Urban Affordable Clean Toilets Project (U-ACT)
Analyzing the sanitation situation of the urban poor and designing and empirically testing innovative economic interventions with the aim to improve sanitation access and sanitation maintenance in urban slums.
More than 2.5 billion people in developing countries still lack access to improved sanitation facilities. From a public health perspective, this situation is disconcerting as the lack of sanitation is one of the key factors contributing to diarrheal infections, which are the second leading cause of death among children below five in developing countries.
From an engineering perspective, on-site sanitation systems are recognized to be one of the best technological options for poor, water-scarce and fast-growing urban areas. Private investment in such facilities has, however, remained at very low levels. Hence, most of the urban poor across sub-Saharan Africa do not have access to improved sanitation. National and international agencies have provided free public toilets in many slums. However, free public toilets often quickly suffer from poor maintenance.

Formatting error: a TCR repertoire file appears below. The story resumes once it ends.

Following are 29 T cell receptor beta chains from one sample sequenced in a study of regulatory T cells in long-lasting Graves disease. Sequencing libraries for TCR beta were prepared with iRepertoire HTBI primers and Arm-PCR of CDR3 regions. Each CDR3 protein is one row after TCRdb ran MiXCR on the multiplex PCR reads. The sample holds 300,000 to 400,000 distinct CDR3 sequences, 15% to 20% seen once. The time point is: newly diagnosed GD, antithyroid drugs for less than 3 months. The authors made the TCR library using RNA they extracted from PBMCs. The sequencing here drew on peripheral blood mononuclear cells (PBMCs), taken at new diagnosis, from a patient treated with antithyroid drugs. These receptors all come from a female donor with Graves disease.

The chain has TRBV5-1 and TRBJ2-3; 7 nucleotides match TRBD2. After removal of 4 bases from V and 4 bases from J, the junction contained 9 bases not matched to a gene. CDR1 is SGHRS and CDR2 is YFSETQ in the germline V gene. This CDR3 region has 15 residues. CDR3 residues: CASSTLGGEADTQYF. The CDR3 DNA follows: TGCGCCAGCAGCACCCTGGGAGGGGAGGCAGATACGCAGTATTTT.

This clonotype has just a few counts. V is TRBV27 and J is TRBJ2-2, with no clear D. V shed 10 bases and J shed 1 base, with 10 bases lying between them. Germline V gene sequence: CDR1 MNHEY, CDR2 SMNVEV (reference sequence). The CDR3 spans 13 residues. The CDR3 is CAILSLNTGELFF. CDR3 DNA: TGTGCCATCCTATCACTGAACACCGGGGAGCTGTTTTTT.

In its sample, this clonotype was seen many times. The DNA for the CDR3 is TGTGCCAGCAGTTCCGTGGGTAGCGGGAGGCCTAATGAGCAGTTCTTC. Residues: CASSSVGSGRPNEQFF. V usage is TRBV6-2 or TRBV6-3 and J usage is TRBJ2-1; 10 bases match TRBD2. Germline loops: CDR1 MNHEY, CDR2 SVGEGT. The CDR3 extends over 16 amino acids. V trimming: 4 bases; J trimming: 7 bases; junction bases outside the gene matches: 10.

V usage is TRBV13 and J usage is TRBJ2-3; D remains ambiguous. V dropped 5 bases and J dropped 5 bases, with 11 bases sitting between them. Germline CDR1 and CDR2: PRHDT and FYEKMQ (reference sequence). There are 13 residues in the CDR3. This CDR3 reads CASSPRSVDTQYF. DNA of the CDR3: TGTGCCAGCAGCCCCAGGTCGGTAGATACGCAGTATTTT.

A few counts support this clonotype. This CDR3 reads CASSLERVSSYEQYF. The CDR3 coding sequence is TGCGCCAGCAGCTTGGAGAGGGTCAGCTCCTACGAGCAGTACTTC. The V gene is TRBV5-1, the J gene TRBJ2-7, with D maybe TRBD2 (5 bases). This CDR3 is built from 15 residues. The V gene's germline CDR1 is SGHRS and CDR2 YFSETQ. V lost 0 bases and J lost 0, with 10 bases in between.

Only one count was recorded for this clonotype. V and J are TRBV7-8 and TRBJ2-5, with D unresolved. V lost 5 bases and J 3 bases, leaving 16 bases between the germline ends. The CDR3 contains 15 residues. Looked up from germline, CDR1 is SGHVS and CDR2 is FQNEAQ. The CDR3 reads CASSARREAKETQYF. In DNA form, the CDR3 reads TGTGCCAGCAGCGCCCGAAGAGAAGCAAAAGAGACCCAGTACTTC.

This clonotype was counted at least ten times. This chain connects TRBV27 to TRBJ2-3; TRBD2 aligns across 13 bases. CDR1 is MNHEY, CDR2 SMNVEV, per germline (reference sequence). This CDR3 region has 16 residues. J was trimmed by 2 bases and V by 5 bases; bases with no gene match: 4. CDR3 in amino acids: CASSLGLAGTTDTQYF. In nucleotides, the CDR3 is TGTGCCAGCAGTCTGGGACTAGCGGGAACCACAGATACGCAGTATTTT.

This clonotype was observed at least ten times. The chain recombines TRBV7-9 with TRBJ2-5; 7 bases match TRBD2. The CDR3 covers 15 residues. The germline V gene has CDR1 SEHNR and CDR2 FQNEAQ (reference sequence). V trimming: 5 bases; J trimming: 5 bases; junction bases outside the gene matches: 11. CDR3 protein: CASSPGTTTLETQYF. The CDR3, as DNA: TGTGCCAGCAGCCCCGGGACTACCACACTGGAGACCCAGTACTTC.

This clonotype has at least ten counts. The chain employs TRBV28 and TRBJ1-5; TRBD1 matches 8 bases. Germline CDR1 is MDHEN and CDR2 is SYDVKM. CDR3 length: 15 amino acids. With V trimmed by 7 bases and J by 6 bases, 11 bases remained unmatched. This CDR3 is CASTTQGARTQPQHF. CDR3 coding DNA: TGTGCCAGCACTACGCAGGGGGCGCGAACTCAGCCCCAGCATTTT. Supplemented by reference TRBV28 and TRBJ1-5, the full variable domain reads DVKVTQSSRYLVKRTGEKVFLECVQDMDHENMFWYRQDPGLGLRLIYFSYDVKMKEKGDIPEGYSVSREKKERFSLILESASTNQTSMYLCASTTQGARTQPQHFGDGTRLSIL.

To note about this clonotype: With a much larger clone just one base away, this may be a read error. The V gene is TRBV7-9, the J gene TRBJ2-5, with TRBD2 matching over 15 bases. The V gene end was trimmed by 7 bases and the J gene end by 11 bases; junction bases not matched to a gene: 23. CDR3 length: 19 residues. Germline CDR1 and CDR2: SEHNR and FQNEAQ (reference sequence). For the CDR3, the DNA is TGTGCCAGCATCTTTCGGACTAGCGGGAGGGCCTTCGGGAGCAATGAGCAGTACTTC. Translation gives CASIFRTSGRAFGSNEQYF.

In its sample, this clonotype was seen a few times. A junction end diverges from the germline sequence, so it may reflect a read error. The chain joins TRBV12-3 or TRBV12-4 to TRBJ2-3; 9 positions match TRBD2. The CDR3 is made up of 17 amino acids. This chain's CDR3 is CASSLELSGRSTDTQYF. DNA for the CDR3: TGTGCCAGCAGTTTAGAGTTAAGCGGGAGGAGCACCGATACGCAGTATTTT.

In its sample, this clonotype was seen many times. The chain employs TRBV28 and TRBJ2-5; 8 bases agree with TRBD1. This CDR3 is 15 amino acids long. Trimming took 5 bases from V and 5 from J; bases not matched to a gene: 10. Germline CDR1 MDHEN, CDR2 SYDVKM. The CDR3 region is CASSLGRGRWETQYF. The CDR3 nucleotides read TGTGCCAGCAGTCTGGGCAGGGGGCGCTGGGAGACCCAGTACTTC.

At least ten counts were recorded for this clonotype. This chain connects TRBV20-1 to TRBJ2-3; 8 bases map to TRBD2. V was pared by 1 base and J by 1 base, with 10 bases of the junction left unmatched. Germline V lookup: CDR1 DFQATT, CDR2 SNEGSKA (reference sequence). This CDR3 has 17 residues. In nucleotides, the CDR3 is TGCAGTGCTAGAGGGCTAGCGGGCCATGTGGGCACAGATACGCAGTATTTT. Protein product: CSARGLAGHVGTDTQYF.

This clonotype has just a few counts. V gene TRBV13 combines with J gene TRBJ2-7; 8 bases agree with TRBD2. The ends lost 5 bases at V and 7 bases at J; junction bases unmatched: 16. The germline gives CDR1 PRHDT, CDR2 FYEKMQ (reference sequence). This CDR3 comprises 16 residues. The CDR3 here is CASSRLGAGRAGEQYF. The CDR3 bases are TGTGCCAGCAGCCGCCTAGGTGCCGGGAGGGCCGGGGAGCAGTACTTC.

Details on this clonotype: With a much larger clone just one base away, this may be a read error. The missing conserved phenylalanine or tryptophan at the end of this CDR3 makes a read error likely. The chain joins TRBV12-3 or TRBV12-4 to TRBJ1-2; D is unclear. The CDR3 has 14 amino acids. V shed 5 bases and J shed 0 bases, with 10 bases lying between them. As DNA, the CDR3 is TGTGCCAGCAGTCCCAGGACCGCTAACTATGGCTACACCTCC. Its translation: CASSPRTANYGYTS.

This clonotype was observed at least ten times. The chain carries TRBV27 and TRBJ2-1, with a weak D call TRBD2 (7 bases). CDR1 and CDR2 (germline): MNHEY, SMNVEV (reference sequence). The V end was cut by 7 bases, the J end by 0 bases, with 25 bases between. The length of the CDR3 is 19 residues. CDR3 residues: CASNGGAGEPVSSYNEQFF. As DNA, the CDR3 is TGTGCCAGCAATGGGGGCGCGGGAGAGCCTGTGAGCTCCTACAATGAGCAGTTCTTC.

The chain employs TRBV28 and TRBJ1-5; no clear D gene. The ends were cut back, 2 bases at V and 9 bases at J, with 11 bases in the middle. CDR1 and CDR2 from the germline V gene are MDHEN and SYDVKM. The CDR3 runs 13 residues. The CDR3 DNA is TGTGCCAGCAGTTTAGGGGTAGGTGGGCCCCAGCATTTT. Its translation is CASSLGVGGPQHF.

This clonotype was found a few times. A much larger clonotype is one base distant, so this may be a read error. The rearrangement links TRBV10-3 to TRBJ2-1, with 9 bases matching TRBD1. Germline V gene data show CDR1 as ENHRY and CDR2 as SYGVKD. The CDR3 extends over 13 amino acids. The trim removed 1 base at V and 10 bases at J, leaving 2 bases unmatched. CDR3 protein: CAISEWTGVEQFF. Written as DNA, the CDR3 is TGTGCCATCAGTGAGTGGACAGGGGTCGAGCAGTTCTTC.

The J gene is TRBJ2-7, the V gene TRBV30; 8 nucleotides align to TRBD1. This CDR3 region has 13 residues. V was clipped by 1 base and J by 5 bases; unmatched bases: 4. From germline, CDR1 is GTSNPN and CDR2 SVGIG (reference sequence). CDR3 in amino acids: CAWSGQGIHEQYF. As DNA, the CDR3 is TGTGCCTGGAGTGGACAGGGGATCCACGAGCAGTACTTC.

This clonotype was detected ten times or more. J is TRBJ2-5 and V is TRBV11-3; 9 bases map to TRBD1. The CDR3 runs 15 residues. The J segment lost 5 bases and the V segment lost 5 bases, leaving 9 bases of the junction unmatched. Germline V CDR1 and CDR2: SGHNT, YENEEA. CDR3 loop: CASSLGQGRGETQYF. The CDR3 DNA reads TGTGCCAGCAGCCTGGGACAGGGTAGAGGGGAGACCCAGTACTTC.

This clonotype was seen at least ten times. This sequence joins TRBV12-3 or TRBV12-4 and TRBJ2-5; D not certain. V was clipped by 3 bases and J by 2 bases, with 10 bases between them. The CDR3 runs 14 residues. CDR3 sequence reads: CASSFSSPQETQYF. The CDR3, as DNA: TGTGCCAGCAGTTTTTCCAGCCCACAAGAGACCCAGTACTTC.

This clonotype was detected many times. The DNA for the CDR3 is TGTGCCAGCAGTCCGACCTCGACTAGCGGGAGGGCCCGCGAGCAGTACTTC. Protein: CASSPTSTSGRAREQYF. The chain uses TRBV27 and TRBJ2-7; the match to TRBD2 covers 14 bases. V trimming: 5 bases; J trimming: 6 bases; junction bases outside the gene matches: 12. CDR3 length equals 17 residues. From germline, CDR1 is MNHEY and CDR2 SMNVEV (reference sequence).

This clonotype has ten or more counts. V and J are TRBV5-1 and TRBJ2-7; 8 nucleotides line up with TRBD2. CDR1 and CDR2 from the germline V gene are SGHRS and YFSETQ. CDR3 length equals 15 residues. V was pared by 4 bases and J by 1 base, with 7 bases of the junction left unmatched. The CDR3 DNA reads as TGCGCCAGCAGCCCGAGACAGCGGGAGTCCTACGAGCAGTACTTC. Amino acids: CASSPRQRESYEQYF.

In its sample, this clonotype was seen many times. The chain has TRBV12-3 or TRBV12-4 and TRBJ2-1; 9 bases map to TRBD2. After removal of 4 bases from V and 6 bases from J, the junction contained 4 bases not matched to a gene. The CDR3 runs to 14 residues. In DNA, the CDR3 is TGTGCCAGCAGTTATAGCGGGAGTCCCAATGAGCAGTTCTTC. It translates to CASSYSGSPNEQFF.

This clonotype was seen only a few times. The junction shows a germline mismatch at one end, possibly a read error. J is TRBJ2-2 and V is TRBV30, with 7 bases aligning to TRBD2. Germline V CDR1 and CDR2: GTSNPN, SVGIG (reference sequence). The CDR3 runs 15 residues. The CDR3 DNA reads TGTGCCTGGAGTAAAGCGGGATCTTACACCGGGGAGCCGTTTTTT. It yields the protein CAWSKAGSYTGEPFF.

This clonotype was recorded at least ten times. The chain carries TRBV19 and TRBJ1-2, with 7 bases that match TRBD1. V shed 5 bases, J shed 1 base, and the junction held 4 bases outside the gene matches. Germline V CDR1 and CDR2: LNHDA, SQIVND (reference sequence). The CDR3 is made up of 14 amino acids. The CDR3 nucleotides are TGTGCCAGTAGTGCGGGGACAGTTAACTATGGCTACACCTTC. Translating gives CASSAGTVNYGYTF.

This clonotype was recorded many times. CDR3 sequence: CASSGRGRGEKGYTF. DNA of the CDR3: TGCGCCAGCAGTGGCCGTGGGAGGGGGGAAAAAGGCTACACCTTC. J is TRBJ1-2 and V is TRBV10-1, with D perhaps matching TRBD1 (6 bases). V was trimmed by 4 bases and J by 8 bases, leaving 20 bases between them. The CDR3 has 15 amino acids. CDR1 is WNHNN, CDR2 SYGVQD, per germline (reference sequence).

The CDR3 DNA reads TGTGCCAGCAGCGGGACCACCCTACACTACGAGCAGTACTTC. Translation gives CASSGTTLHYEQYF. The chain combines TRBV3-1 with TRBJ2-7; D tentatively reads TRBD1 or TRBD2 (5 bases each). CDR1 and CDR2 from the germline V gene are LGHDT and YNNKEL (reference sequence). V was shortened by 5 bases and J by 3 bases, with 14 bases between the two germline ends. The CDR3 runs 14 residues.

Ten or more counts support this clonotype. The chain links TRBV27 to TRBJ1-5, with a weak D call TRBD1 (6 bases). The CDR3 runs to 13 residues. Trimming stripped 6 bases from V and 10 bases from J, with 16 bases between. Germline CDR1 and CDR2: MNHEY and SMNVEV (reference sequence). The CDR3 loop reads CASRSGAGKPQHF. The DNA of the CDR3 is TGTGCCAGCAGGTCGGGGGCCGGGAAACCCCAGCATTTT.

With the aim to overcome constraints to private sanitation investment and public sanitation maintenance, U-ACT empirically tests various interventions in randomized controlled trials (RCT). U-ACT is active in the low-income areas of Uganda’s capital, Kampala, a setting which is representative of many urban centers in sub-Saharan Africa.
Contact: Isabel Günther
Alexandra Horst (now World Bank) and Japheth Kwinringira (now at Kyambogo University, Uganda) completed their PhDs within the U-ACT project.
U-ACT was awarded with the Best Practice Award 2013 of the Poverty Reduction, Equity and Growth Network: PEGNet Best Practice Award